Study finds flavors in e-cigs can damage cells that are critical for a healthy heart; cinnamon and menthol flavors were the most toxic photo

Flavors used in electronic cigarettes damage the cells that line the inside walls of blood vessels, which ultimately increases the risk of heart disease, a study has concluded.

The study, published in the Journal of the American College of Cardiology, exposed lab-grown endothelial cells, which normally line healthy blood vessels, to six different flavored e-liquids with varying nicotine concentrations.

The researchers found that following exposure, the cells were more likely to die early, showed increased levels of DNA damage, were less able to help form new blood vessels and were less able to participate in wound healing, Dennis Thompson reports for HealthDay News.

The study found that the cinnamon and menthol liquids were the most damaging to the cells, while the caramel and vanilla flavors were also damaging, but not as severely.

Senior researcher Dr. Joseph Wu told Thompson that if this same effect occurs in the human body, it could potentially increase the long-term risk of heart disease and stroke. Wu is director of the Stanford Cardiovascular Institute in California.

“If you’re a chronic e-cigarette [user], you’re probably going to be prone to more vascular disease in the future,” Wu told Thompson. “It doesn’t have the carcinogens associated with smoking, but don’t use e-cigarettes with the assumption that if I switch to e-cigarettes it will be good for my cardiovascular health.”

Wu added that endothelial cells, which line the heart and blood vessels, are critical to heart health and need to remain flexible to help manage blood pressure. Further, he said that when they are damaged they attract more cholesterol plaques and contribute to narrowing of the arteries, and stroke.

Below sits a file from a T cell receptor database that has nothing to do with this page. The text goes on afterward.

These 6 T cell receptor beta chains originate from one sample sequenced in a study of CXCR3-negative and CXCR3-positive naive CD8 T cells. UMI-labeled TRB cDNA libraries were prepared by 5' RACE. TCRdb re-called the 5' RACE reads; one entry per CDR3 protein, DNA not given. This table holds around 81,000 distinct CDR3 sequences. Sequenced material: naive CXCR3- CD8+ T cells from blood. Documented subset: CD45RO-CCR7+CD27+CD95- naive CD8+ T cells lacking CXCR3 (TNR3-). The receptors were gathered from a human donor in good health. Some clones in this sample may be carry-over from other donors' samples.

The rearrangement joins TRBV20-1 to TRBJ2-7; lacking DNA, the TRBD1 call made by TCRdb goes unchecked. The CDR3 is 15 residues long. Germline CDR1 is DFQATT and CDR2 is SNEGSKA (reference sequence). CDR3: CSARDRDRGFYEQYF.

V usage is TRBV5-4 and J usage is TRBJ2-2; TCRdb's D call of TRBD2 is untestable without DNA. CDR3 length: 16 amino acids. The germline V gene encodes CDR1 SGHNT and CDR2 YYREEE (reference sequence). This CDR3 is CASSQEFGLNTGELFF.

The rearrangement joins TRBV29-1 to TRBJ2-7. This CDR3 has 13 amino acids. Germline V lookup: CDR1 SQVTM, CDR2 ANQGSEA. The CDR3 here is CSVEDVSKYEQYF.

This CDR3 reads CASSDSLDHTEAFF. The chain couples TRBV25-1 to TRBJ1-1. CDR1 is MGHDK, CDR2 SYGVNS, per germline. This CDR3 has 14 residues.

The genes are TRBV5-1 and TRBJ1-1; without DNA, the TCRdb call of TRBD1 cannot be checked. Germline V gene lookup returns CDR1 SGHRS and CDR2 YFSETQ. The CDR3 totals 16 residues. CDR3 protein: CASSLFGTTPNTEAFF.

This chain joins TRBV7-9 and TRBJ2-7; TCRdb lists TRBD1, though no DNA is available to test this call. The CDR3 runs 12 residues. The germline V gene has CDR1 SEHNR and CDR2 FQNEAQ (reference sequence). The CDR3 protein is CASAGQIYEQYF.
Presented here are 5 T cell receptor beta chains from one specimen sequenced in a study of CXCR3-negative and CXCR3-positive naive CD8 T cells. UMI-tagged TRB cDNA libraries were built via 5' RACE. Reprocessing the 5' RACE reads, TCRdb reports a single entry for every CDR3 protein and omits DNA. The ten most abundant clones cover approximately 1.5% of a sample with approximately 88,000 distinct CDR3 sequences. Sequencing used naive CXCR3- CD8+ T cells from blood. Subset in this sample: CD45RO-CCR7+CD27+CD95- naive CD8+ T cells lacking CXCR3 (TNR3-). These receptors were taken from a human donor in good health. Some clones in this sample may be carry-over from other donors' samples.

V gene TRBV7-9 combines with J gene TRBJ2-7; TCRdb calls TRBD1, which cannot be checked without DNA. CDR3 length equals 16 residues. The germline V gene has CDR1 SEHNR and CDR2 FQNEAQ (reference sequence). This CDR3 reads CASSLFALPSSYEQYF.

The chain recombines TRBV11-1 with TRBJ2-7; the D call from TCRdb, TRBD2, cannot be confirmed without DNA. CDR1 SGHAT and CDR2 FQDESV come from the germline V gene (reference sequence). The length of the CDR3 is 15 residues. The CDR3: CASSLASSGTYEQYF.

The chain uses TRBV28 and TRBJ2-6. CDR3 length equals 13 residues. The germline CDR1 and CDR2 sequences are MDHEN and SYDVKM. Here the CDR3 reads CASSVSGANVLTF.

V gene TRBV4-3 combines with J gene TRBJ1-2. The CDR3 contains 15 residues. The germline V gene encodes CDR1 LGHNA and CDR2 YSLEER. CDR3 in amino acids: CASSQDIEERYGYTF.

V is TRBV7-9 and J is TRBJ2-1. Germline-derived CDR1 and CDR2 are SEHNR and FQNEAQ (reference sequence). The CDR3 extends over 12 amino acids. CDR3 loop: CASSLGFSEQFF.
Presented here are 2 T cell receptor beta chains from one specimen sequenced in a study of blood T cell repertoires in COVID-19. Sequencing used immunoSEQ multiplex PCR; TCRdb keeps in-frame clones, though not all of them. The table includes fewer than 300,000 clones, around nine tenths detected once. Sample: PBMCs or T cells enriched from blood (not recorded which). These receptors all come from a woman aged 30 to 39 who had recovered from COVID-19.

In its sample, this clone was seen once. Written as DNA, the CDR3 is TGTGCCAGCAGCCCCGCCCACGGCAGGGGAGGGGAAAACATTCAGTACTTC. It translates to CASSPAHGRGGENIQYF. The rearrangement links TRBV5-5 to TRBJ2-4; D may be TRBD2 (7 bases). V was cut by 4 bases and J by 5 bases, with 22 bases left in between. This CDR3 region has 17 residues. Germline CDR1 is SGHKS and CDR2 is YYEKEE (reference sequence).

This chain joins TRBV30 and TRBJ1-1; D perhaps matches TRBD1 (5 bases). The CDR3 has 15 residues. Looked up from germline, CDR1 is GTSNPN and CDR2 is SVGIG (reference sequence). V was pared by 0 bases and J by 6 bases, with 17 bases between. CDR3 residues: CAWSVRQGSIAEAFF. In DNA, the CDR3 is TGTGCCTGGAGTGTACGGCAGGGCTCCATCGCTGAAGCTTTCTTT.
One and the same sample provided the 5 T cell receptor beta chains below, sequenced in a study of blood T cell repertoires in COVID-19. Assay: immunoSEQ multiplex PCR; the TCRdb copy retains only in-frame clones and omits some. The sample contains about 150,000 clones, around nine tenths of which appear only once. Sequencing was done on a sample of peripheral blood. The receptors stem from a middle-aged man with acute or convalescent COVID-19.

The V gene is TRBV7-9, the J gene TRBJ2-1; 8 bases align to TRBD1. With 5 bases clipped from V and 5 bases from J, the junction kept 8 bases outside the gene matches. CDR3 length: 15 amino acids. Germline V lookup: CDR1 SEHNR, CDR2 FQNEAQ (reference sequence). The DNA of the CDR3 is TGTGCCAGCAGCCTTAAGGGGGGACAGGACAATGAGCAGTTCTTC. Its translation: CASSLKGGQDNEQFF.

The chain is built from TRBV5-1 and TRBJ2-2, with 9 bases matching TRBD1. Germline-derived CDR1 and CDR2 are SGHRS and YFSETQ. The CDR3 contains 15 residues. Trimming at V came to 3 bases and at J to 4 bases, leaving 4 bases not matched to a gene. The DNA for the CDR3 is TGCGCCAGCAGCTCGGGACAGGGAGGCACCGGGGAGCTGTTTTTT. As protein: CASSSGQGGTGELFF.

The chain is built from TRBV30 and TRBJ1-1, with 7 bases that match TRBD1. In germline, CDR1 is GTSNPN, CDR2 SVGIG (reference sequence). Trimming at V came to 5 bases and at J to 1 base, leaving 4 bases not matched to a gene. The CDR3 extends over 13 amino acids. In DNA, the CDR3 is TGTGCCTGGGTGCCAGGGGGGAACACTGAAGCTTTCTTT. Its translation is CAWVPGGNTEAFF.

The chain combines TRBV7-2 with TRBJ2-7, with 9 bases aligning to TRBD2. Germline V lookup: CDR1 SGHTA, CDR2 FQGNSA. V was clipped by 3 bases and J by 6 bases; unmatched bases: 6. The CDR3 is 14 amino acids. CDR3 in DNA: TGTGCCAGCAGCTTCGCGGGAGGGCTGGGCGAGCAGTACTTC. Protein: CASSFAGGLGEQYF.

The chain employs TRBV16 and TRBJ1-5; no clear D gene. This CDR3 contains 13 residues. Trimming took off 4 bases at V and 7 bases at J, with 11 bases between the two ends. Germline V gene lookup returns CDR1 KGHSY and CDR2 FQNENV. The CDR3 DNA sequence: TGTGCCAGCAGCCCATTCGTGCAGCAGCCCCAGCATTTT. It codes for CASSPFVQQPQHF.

“The remarkable thing was there were very strong effects, both in terms of the specific mechanisms they looked at and that the effects were not very different between cells from e-cigarette smokers and cigarette smokers,” Dr. Rose Marie Robertson,deputy chief medical officer of the American Heart Association, told Thompson.

Robertson also warned that the e-cigarette companies are using flavorings that have been approved by the U.S. Food and Drug Administration for ingestion, but not necessarily for inhalation.

Much of the concern about e-cigarettes is centered around the growing use of these products by teens, largely because they are attracted to the flavors.

“There’s so many kids who are smoking e-cigarettes. And these kids are going to become adults. And these adults can become elderly patients that I as a cardiologist will take care of later on, ” Wu told Michael Nedelman of CNN.

According to the Kentucky Incentives for Prevention survey, teen use of e-cigarettes in the state nearly doubled from 2016 to 2018. It found that 26.7% of high-school seniors reported using e-cigs in the month before they were surveyed, up from 12.2% in 2016. Among 10th graders, it increased to 23.2% from 11.3%; eighth graders to 14.2% from 7.3%; and sixth-graders to 4.2% from 2.3%.

A national study found that vaping increased nearly 80% among high schoolers and 50% among middle schoolers from 2017 to 2018.

Wu told Thompson that the researchers suspect that different components of e-cigarette vapor might harm blood vessel cells in different ways.

Environmental Health News calls this study the latest linking e-cigarettes to heart problems and points to two other bodies of research that link e-cig use and heart disease.

In March, it reported that researchers presented a study of nearly 100,000 Americans that found e-cigarette users are more likely to suffer heart attacks and strokes compared to non-users. In January, it reported on a big national study of 400,000 Americans that found e-cigarette users have a 70% higher risk of stroke and a 60% higher risk of heart attack, compared to non-users.

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